Social Justice Media
Silvia Carrus
1047

I’mn not sure if anyone remembers, but there was one of these “controversies” a few years ago about a black Lancelot character in, I think, Once Upon a Time. The way it worked was something like this:

B1 : “A Black Lancelot? Medieval knight? King Arthur? Unrealistic!”

B2 : “Really? That’s your complaint? That it is unrealistic?”

B1 : “Um, yes?”

B2 : “U wot m8? It’s a show about magic.”

Of course, here, we see the reverse, i.e. fiction is not sufficient a reason to expect unrealism. Well, possibly, this might be the satirical Tenniel problem.

Incidentally, the satirical Tenniel problem is the general question wrought small… at what point do we start limiting artistic expression/endeavour and/or creative choice when talking about socio-political contexts? How to read the text? Purely on its own merits? Always as a product of a society? A mix of both?

Actually, I’m not sure how Tenniel’s cartoon isn’t satirical. Sure, another candidate used the logic… the woman is described as Justice, therefore her actions are just, her actions are awful, therefore the “Mutiny” must be worse. But that doesn’t really make sense. Justice is meant to be blind. She’s not. It’s in Punch, a satirical magazine¹ and Tenniel is best known today for his involvement with Alice in Wonderland (from which I suggest we can infer insight into his own disposition). It doesn’t add up. Which is another problematic part of the big picture, i.e. that there are multiple “correct” ways to read the context.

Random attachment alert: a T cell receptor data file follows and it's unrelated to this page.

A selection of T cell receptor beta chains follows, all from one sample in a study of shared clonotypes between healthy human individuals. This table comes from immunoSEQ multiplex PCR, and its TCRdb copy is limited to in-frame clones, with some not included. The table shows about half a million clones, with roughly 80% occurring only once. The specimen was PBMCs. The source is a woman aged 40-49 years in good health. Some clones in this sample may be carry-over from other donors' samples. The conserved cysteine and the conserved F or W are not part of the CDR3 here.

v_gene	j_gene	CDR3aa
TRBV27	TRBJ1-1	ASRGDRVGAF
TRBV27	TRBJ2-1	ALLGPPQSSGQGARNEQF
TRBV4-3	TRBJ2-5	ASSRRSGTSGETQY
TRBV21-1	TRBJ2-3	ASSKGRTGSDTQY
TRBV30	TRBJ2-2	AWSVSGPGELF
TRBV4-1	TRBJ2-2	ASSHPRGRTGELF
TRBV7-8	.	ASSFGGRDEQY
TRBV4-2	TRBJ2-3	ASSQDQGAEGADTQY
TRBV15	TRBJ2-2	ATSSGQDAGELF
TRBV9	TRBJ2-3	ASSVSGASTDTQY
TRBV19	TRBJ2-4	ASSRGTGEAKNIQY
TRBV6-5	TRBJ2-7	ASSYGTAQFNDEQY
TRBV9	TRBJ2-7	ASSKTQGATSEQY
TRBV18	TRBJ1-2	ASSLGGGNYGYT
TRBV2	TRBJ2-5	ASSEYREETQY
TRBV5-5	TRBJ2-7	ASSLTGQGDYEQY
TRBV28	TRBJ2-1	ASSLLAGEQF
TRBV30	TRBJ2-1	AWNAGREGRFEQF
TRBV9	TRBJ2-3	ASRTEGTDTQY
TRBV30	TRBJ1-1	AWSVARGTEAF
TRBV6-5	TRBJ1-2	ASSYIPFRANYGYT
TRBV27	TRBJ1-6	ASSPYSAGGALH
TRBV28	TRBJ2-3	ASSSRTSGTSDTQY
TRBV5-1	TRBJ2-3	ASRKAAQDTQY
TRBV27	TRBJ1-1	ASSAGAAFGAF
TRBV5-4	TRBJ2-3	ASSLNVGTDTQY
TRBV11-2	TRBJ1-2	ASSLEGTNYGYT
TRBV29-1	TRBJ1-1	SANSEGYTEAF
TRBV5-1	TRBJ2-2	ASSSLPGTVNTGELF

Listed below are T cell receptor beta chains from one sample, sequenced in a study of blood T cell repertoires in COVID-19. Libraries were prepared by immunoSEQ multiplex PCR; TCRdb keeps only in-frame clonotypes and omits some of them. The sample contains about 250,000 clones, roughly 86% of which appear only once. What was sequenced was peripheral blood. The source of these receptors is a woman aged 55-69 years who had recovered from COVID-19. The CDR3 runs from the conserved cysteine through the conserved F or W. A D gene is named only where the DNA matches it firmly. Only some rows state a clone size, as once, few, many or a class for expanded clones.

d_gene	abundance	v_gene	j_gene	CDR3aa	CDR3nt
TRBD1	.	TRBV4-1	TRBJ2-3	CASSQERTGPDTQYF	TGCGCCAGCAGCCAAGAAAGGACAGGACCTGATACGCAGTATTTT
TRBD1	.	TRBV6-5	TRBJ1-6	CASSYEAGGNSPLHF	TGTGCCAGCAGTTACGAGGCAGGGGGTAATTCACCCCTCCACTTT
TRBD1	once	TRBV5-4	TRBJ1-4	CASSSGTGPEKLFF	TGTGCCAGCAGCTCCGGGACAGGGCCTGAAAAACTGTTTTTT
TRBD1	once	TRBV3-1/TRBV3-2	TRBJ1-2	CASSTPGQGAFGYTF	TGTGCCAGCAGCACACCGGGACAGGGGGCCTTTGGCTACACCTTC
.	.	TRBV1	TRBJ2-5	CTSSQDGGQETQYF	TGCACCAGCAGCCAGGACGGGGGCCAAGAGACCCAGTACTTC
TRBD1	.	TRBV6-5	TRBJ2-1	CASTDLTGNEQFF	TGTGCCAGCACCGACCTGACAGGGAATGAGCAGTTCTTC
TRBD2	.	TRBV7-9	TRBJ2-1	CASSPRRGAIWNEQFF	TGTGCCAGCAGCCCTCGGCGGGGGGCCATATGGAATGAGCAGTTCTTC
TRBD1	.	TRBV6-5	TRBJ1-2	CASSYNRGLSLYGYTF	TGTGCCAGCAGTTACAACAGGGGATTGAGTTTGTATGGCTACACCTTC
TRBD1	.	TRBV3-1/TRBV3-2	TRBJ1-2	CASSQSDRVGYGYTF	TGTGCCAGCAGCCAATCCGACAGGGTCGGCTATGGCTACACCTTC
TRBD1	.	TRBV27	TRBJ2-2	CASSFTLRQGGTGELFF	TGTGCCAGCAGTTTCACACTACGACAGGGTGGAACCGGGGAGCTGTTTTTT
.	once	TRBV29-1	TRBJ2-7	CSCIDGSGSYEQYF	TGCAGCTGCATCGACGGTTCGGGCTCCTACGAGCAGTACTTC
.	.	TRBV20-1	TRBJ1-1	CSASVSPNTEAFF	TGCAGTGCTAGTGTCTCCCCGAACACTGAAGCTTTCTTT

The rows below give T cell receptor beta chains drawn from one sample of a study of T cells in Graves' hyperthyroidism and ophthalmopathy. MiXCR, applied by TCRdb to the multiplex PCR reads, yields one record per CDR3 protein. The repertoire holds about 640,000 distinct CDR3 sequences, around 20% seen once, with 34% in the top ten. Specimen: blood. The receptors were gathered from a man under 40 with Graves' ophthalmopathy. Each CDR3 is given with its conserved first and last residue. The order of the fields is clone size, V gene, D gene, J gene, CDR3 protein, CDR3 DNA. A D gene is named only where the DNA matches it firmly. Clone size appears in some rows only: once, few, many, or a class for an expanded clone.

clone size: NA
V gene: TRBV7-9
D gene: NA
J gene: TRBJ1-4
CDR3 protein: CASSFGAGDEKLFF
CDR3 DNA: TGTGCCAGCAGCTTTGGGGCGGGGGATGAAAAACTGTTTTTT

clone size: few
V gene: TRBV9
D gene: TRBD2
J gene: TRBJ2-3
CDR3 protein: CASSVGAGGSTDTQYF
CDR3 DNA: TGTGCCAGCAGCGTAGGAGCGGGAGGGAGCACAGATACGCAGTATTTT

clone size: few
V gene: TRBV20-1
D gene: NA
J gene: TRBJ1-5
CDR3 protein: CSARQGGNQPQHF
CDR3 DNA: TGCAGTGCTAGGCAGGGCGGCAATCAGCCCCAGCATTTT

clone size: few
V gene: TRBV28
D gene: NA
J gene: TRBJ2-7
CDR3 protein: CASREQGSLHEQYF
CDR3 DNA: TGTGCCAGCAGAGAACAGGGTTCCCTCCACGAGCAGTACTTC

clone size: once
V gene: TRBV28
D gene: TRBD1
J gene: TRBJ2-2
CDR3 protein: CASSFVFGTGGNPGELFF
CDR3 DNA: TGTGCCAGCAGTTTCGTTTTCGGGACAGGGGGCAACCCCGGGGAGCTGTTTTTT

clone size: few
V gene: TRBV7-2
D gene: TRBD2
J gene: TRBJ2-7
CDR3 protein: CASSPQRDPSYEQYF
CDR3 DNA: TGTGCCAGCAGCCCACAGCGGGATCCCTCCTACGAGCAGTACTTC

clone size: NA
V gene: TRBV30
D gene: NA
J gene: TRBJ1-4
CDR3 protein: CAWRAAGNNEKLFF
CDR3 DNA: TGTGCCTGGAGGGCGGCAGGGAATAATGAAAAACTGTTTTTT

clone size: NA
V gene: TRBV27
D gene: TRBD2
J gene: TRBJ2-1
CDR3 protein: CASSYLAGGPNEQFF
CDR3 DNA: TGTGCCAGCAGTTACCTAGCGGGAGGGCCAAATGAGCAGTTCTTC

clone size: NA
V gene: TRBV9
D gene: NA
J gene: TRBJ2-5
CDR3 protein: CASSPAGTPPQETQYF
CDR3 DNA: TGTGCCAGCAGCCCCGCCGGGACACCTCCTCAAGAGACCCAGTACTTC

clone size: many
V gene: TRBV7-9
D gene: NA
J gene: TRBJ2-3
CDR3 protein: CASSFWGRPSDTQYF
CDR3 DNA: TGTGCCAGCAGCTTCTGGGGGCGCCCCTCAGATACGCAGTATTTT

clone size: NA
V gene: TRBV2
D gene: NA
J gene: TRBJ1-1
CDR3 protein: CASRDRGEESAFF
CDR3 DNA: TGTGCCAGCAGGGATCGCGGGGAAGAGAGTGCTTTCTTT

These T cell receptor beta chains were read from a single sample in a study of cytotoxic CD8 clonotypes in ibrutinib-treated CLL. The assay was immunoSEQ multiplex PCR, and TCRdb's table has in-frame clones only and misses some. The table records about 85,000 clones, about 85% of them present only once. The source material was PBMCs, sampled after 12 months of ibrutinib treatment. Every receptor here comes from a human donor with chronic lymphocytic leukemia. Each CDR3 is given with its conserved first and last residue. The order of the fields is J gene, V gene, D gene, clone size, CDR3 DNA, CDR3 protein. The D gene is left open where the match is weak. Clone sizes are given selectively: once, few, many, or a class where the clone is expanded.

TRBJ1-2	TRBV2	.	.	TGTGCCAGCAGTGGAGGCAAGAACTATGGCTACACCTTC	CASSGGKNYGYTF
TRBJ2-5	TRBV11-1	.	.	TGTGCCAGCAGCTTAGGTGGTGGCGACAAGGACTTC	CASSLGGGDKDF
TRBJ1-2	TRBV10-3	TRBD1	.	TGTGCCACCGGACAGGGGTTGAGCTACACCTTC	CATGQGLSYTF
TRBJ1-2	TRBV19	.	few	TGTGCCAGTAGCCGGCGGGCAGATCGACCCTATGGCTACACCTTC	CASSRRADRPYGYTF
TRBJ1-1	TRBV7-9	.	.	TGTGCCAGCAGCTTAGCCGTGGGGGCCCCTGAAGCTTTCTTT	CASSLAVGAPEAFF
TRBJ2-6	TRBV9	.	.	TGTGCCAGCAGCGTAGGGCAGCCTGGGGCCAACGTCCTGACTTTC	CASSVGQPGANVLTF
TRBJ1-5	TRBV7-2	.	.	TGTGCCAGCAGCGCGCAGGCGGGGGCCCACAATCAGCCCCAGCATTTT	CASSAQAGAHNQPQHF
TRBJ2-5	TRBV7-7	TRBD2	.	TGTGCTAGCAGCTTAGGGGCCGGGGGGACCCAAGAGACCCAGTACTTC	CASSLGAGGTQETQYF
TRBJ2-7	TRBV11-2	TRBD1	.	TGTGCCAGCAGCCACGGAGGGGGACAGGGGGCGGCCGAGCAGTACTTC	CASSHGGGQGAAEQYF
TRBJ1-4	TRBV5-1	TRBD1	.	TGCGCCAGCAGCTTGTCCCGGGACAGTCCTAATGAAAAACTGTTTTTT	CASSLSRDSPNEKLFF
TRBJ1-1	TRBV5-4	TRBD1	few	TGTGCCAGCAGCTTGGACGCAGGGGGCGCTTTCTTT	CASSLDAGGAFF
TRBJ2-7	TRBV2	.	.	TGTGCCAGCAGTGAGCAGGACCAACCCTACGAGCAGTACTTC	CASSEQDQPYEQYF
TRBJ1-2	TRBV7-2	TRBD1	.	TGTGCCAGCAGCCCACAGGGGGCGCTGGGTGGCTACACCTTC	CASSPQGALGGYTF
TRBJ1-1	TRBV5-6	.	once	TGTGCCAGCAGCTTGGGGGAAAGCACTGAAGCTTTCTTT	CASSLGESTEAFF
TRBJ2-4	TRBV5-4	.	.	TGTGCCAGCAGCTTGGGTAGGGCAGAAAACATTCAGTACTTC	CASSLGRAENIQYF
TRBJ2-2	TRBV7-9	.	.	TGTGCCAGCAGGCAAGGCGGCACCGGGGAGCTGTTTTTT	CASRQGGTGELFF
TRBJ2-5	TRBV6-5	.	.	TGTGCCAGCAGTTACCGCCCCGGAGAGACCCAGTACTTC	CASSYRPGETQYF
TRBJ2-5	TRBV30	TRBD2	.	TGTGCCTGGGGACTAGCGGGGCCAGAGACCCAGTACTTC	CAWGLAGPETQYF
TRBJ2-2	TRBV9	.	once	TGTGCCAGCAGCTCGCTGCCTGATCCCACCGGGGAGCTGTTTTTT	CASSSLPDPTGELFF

n.b. I will explain the “scare quotes” on correct as simply as I can. If you never bothered to look at my links, reader, you were being referred to an exam sat in 2013 by myself and thousands of others. Of all the exams from that time, this is the only one I don’t seem to still possess (it must be around somewhere, at least, I really hope that it is) but from recollection I made essentially the same case for the satirical interpretation then. The first link says that my fellow perceiver of satire and I were in the minority. That is, it is implausible to believe that there were thousands of independent dishonest interpreters of the cartoon… given that all of us were of approximately the same age, from the same country and exposed to essentially the same curriculum. That last part is important. While an imperial bias could explain the apparent logical failing, such would be a feature of the audience and, hence, is a core part of any text’s socio-political context. Which means it takes a paragraph to explain that something isn’tg necessary to worry about.

¹ From Wikipedia: Punch; or, The London Charivari was a British weekly magazine of humour and satire established in 1841”.

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